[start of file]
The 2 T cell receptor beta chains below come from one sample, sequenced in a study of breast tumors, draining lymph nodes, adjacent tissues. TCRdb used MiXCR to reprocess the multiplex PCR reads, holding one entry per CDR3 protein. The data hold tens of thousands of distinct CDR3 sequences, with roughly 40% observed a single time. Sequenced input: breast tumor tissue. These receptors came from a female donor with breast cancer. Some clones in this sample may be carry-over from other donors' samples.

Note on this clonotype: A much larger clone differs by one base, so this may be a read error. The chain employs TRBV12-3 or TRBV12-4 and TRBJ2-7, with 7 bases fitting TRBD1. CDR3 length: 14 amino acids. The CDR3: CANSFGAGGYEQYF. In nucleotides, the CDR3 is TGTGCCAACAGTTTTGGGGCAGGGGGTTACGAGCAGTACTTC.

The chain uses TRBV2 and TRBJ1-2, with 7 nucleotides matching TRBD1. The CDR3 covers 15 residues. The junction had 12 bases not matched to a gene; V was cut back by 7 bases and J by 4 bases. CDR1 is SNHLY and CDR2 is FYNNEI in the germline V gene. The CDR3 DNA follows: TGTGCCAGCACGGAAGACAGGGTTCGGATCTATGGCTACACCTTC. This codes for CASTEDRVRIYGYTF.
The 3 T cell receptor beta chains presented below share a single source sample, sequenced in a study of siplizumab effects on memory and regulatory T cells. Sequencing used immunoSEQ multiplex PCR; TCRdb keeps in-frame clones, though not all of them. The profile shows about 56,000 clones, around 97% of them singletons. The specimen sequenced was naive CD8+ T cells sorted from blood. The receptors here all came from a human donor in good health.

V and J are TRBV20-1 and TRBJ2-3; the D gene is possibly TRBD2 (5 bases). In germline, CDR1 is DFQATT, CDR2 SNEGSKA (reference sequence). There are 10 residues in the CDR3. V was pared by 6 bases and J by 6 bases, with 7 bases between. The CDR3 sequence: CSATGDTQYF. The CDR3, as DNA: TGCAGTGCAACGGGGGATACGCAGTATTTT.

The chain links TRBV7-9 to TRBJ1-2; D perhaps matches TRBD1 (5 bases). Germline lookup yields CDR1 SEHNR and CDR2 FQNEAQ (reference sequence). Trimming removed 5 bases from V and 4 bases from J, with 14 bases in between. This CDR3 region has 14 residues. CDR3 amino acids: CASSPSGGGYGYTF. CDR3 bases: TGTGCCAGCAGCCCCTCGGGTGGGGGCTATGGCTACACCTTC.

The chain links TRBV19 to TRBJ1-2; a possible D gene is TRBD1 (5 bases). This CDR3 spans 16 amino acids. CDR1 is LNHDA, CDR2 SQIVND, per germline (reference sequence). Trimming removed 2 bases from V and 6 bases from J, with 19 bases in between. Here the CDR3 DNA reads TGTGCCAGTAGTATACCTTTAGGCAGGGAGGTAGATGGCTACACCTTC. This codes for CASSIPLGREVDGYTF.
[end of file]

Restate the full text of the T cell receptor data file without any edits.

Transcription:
The 2 T cell receptor beta chains below come from one sample, sequenced in a study of breast tumors, draining lymph nodes, adjacent tissues. TCRdb used MiXCR to reprocess the multiplex PCR reads, holding one entry per CDR3 protein. The data hold tens of thousands of distinct CDR3 sequences, with roughly 40% observed a single time. Sequenced input: breast tumor tissue. These receptors came from a female donor with breast cancer. Some clones in this sample may be carry-over from other donors' samples.

Note on this clonotype: A much larger clone differs by one base, so this may be a read error. The chain employs TRBV12-3 or TRBV12-4 and TRBJ2-7, with 7 bases fitting TRBD1. CDR3 length: 14 amino acids. The CDR3: CANSFGAGGYEQYF. In nucleotides, the CDR3 is TGTGCCAACAGTTTTGGGGCAGGGGGTTACGAGCAGTACTTC.

The chain uses TRBV2 and TRBJ1-2, with 7 nucleotides matching TRBD1. The CDR3 covers 15 residues. The junction had 12 bases not matched to a gene; V was cut back by 7 bases and J by 4 bases. CDR1 is SNHLY and CDR2 is FYNNEI in the germline V gene. The CDR3 DNA follows: TGTGCCAGCACGGAAGACAGGGTTCGGATCTATGGCTACACCTTC. This codes for CASTEDRVRIYGYTF.
The 3 T cell receptor beta chains presented below share a single source sample, sequenced in a study of siplizumab effects on memory and regulatory T cells. Sequencing used immunoSEQ multiplex PCR; TCRdb keeps in-frame clones, though not all of them. The profile shows about 56,000 clones, around 97% of them singletons. The specimen sequenced was naive CD8+ T cells sorted from blood. The receptors here all came from a human donor in good health.

V and J are TRBV20-1 and TRBJ2-3; the D gene is possibly TRBD2 (5 bases). In germline, CDR1 is DFQATT, CDR2 SNEGSKA (reference sequence). There are 10 residues in the CDR3. V was pared by 6 bases and J by 6 bases, with 7 bases between. The CDR3 sequence: CSATGDTQYF. The CDR3, as DNA: TGCAGTGCAACGGGGGATACGCAGTATTTT.

The chain links TRBV7-9 to TRBJ1-2; D perhaps matches TRBD1 (5 bases). Germline lookup yields CDR1 SEHNR and CDR2 FQNEAQ (reference sequence). Trimming removed 5 bases from V and 4 bases from J, with 14 bases in between. This CDR3 region has 14 residues. CDR3 amino acids: CASSPSGGGYGYTF. CDR3 bases: TGTGCCAGCAGCCCCTCGGGTGGGGGCTATGGCTACACCTTC.

The chain links TRBV19 to TRBJ1-2; a possible D gene is TRBD1 (5 bases). This CDR3 spans 16 amino acids. CDR1 is LNHDA, CDR2 SQIVND, per germline (reference sequence). Trimming removed 2 bases from V and 6 bases from J, with 19 bases in between. Here the CDR3 DNA reads TGTGCCAGTAGTATACCTTTAGGCAGGGAGGTAGATGGCTACACCTTC. This codes for CASSIPLGREVDGYTF.